70th Anniversary Descendant’s Tour
June 17 – 18
I joined the tour at the Florence American Cemetery on the morning of June 17. A beautiful ceremony was held at the cemetery in conjunction with the American Battle Monument Commission and the Descendant’s Association.
ABMC superentendant, John Luncheon, addresses the audience. In the background, the Wall of the Missing.
In the front row are the 10th Mtn Veterans who joined the tour. From Right to Left: Louis Vincent, Bill Hills, Vern Cartner, and Gene Giannobile ( absent from this photo: Euel Akins)
Officers of today’s 10th Mtn Division were with us for most of the tour. They are stationed at Ft. Drum, New York, home of the 10th.
There was a group of Italian WWII, American GI re-ractors lead by local 10th Mtn historian, Giovanni Sulld (wheelchair). Giovanni and his team were most helpful and stayed with us every step of the tour. Giovanni’s knowledge, kindness, and big heart contributed greatly to the total experience.
That afternoon the buses took us up into the Apennine Mountains northwest of Florence. Our group of 125 stayed at hotels in the mountain villages of Lazzano and Vidiciatico. These hotels became our base for the next six nights. To follow the 10th in their northward advance through the Apennines we took day trips.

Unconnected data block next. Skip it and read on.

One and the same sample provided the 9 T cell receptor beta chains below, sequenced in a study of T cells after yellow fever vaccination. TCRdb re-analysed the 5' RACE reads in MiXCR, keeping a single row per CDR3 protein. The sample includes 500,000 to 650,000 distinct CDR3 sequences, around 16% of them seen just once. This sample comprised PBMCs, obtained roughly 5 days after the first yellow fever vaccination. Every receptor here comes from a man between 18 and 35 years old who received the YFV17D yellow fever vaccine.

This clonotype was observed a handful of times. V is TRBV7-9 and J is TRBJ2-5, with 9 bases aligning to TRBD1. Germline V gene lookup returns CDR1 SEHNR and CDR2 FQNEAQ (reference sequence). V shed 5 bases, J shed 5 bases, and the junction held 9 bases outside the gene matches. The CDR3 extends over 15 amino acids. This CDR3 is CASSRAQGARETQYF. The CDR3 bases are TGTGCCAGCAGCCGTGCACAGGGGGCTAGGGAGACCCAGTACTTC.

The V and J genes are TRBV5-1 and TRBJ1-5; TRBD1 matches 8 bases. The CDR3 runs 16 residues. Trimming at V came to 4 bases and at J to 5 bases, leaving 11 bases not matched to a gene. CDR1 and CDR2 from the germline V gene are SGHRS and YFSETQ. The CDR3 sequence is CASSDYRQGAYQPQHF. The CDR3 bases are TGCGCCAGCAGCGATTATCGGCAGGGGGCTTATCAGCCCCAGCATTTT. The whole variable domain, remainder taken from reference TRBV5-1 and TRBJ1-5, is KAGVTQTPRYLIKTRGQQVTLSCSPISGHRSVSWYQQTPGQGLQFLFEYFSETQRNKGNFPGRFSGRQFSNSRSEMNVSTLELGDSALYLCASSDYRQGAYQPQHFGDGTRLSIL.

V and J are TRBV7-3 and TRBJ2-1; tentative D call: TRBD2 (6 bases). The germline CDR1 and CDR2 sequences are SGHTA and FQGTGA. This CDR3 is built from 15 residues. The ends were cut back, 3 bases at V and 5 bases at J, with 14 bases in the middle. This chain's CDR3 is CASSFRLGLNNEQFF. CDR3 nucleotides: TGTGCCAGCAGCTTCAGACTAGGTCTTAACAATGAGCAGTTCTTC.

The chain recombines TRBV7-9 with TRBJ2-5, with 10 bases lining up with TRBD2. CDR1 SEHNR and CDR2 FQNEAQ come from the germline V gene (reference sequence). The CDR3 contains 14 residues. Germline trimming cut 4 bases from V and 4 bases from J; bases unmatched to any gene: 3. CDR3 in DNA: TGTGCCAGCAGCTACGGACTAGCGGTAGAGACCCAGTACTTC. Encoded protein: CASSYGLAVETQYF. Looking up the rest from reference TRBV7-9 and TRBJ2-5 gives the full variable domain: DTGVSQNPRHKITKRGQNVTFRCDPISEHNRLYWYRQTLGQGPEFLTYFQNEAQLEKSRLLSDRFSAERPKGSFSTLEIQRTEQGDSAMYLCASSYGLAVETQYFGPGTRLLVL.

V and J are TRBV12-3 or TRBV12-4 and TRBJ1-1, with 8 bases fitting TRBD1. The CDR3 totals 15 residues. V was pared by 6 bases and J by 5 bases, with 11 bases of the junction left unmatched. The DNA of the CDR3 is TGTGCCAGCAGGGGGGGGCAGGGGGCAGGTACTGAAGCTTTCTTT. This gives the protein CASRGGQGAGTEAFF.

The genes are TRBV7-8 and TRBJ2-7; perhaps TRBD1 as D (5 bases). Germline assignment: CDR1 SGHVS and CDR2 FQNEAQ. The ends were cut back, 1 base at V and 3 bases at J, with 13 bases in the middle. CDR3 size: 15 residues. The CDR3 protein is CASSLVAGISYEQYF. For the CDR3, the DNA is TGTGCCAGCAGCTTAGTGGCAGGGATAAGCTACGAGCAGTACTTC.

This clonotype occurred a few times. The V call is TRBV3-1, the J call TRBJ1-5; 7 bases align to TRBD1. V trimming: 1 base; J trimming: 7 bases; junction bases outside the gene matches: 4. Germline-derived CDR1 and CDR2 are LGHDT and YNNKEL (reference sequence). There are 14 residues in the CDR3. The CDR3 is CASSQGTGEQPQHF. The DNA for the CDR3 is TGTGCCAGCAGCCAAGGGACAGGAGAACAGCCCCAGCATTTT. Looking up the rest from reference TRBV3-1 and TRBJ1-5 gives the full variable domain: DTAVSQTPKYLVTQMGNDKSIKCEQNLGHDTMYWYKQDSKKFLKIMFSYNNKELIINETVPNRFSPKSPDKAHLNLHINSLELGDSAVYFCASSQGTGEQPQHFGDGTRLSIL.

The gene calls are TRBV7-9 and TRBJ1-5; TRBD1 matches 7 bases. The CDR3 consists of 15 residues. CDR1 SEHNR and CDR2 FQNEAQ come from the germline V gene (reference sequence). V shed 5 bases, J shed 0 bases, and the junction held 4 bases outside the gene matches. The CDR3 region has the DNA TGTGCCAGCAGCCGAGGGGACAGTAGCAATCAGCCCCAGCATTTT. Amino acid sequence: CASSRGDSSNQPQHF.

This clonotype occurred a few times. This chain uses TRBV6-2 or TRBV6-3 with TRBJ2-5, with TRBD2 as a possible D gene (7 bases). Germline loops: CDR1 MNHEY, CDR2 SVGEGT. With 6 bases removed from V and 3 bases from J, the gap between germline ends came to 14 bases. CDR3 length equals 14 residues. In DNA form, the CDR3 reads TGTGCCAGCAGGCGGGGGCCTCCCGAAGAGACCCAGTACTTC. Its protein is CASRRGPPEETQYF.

The initial objectives of the 10th were to secure Mt. Belvedere and Riva Ridge. The main highway to northern Italy lay between Mt Belvedere (north) and Riva Ridge (south) and the German army (artillery) held both positions and thus controlled the roadway.
Mt. Belvedere – looking north from Lizzano.
Mt. Belvedere and Riva Ridge are at the core of the 10th Mtn legend. I have wondered what each of them looked like for most of my life, so to see them with my own eyes was breathtaking.
Map – Riva Ridge, lower left and Mt. Belvedere to the right of center.
Riva Ridge had to be taken first as it was higher in elevation than Mt. Belvedere and protected Mt. Belvedere from an attack.
On the wintery night of Feburary 18, 1945 the 86th Infantry Regiment scaled the 2,000 vertical ft. cliff face with five assault routes and surprised the Germans early on the morning of the 19th. After bitter fighting they took and held the entire ridge line.
Now with momentum, elements of the 85th, 86th, and 87th Infantry Regiments attacked Mt. Belvedere on the night of Feburary 19 and surprised the Germans at breakfast the next morning. Horrific fighting ensued, but the 10th had seized and held these two critical objectives.
The legend of the 10th had been born. No other U.S. Army division could have accomplished these super-human tasks. The courageous and skilled soldiers of the 10th were also trained mountaineers and they had done the impossible.
Because of the division’s historic feats at Riva Ridge and Mt. Belvedere the motto of today’s 10th Mtn is: “Climb to Glory”
But, this was just the beginning!
To be continued!